Say that I want to travel to a foreign country, but it's possible I am wanted by the authorities there*. To find out if this is the case, I could just go, and see if I get arrested at the airport, but that's far from ideal. I'd much rather know it before departing. How? Can a lawyer find this out for me? Or an embassy? or through an online resource? And won't asking about it prompt the authorities to look into me, and put me on the wanted list if I'm not yet on it? If the information is available, how reliable is it?

Note: I would only need to know for a single specific country before traveling there. I don't need a table of all countries in the world with a yea or nay.

Update: Alright, if this question can't be answered generally (not even a few general guidelines), I'm specifically interested in Turkey.

*I am not currently wanted anywhere (that I know of), but in the future I may be indirectly associated with a company in the online gambling business, which is not legal everywhere. I have no control over where that company chooses to operate.

  • 5
    I'm pretty sure it's possible to find out whether you're wanted in a particular country - but anywhere may be a stretch, especially in some countries with less than strict adherence to human rights acts. As for your association with a gambling business, that would depend on your association and also on what that business does. I have worked for a gambling business for a couple of years and have travelled to the USA while doing so - with no problem.
    – Aleks G
    Commented Dec 14, 2014 at 18:03
  • By 'wanted' do you mean that there is a pending arrest warrant for you? Because you later refer to 'indirectly associated'. Both of these can be causes for detention upon arrival. Please clarify.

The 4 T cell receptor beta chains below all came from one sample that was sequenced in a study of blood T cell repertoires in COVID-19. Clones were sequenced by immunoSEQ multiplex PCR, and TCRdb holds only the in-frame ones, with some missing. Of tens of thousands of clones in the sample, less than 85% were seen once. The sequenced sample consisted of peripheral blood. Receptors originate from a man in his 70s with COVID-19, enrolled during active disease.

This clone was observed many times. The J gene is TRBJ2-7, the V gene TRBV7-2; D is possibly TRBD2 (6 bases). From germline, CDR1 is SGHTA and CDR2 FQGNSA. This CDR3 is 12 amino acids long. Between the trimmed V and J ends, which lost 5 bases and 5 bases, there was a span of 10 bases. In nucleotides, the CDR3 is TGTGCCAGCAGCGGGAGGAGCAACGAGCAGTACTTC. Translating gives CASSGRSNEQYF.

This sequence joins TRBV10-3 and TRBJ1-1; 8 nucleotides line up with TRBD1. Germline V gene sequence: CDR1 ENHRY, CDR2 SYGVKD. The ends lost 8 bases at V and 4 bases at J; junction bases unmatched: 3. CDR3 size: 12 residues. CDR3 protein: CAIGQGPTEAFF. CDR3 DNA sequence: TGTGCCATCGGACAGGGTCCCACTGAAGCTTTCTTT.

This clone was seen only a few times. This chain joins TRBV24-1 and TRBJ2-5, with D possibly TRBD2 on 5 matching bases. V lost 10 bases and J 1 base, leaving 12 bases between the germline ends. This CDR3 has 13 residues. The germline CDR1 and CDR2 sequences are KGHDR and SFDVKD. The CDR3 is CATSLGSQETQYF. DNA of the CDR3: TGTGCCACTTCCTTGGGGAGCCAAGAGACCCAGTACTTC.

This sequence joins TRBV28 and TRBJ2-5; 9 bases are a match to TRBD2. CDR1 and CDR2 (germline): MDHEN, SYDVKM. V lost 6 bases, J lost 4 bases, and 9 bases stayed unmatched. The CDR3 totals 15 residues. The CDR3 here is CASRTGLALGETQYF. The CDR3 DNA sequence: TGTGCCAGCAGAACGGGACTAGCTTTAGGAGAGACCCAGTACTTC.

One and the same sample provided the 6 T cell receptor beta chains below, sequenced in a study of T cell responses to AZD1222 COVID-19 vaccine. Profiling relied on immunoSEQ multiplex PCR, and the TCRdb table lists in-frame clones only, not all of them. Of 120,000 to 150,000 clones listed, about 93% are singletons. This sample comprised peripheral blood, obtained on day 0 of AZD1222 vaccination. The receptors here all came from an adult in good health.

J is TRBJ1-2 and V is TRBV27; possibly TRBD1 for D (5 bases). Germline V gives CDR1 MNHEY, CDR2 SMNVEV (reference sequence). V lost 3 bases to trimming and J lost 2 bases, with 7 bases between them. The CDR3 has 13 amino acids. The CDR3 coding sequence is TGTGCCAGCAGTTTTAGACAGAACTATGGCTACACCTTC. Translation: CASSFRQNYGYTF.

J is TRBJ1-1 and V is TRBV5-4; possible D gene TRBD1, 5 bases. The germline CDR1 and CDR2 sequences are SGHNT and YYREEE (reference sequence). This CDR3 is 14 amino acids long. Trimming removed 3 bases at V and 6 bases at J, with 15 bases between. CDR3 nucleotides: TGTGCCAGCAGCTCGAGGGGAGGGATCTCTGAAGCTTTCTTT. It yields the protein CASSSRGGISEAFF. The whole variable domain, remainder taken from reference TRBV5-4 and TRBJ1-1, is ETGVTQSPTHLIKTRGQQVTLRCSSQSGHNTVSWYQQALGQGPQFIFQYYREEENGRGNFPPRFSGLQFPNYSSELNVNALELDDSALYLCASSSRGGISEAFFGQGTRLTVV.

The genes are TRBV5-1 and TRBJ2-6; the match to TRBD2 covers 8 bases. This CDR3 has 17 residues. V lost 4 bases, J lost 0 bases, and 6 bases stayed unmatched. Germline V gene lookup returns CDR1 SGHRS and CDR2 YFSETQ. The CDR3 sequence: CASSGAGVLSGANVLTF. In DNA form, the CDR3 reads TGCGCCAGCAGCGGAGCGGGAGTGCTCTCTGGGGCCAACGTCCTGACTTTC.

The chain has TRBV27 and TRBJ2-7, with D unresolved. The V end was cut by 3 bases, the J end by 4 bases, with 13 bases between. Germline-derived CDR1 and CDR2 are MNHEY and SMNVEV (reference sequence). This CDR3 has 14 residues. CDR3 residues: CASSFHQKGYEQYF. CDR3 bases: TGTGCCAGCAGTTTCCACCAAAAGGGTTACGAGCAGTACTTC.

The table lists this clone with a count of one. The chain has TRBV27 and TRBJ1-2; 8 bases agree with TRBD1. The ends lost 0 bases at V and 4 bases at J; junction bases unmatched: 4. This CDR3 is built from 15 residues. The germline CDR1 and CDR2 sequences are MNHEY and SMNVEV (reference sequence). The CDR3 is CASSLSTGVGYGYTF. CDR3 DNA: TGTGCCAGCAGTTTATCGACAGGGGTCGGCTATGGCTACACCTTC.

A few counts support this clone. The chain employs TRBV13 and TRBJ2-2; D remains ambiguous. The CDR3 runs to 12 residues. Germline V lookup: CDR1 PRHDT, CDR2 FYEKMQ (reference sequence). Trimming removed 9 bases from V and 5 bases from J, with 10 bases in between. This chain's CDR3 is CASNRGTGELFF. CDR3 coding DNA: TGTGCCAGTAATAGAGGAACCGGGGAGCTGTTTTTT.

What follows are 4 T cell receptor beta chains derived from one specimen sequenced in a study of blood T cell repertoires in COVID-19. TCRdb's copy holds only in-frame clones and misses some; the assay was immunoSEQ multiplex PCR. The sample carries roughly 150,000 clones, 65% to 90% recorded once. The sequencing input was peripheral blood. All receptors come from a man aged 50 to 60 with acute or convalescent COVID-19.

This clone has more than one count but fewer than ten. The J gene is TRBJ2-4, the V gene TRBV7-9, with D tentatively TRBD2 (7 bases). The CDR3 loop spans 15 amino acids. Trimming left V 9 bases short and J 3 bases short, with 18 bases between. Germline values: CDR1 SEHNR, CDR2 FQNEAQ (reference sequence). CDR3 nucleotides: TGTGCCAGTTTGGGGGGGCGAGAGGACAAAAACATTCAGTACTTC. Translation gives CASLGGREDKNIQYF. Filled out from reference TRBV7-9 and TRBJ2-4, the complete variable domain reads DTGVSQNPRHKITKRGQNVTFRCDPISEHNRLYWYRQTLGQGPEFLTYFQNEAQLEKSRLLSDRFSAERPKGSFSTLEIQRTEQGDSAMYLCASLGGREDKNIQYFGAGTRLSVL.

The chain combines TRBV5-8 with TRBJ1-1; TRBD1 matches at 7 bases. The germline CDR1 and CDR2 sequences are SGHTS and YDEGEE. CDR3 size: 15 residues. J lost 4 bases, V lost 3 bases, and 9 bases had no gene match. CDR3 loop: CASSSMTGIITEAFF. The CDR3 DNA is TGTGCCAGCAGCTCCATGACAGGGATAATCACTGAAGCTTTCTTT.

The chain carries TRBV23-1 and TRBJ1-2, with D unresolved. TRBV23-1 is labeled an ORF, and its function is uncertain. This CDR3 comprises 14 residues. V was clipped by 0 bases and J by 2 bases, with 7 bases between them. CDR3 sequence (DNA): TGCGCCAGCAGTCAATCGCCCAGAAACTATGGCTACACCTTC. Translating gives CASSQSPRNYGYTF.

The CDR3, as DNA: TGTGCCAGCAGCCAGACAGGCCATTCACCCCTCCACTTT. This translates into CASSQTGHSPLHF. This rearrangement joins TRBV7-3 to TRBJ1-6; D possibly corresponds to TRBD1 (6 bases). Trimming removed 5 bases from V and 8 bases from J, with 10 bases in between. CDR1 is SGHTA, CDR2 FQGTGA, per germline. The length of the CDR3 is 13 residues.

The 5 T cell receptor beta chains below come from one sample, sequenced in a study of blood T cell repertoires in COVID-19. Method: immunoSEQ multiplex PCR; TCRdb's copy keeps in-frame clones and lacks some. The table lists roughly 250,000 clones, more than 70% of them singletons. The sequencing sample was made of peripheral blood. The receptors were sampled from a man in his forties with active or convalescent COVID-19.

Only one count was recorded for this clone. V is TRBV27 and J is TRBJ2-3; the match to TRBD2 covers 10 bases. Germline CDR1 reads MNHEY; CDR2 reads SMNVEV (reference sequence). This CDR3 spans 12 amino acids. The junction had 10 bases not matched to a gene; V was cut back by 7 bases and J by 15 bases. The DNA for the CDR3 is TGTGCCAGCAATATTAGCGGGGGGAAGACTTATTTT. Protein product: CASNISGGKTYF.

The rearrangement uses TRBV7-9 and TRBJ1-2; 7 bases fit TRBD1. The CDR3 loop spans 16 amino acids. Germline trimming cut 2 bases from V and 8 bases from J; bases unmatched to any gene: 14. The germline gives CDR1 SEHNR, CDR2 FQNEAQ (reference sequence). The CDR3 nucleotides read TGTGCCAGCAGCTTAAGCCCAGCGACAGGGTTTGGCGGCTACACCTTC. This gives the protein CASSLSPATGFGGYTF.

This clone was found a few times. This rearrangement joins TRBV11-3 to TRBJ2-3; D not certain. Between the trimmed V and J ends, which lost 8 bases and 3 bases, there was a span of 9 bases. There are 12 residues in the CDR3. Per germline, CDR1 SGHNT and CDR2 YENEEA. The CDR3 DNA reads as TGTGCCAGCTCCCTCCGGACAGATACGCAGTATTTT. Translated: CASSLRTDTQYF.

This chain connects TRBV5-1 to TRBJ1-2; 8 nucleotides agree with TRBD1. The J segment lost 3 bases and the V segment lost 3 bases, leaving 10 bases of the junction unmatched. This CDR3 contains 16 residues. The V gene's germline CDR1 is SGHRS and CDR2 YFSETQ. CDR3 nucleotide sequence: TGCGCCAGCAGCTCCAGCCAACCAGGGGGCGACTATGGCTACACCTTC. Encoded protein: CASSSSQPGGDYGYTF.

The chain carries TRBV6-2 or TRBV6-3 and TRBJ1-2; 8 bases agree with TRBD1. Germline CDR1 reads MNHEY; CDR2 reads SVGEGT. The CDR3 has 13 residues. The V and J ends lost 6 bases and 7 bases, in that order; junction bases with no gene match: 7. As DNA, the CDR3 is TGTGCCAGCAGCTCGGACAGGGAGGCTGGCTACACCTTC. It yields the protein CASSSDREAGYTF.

– Gayot Fow
    Commented Dec 14, 2014 at 18:54
  • 1
    Euh, can't you query for a Visa? I think most countries will refuse a visa to wanted criminals (or perhaps the indeed will offer it in the hope you show up)? Commented Dec 15, 2014 at 0:49
  • 2
    Which country? This is pretty broad - and the solution or method to find out will likely differ from country to country.
    – Mark Mayo
    Commented Dec 15, 2014 at 10:23
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    @BartvanHeukelom If you know where to look (e.g. which tribunal/prosecutor's office to contact), a lawyer could indeed make some inquiries but generally you can't easily know. Systems like the SIS even have “discreet surveillance or specific checks” alerts to require covert observation and they certainly won't tell you about those.
    – Relaxed
    Commented Dec 16, 2014 at 12:29

1 Answer 1


Turkish police does not have a page for wanted people, so no online resources by the Turkish government.

The only online resource which might give you this information is the interpol, Turkey is a member of interpol and they should send information about wanted people to the interpol, especially those who do not reside in Turkey. Interpol has a page for wanted people, you can search a specific country and/or a name.

Other than that, your best option is hiring a lawyer in Turkey to help you with more accurate data.

  • 2
    +1 Might be useful to add that countries only report a small number of all outstanding warrants/wanted people to Interpol.
    – Relaxed
    Commented Jun 5, 2015 at 8:10

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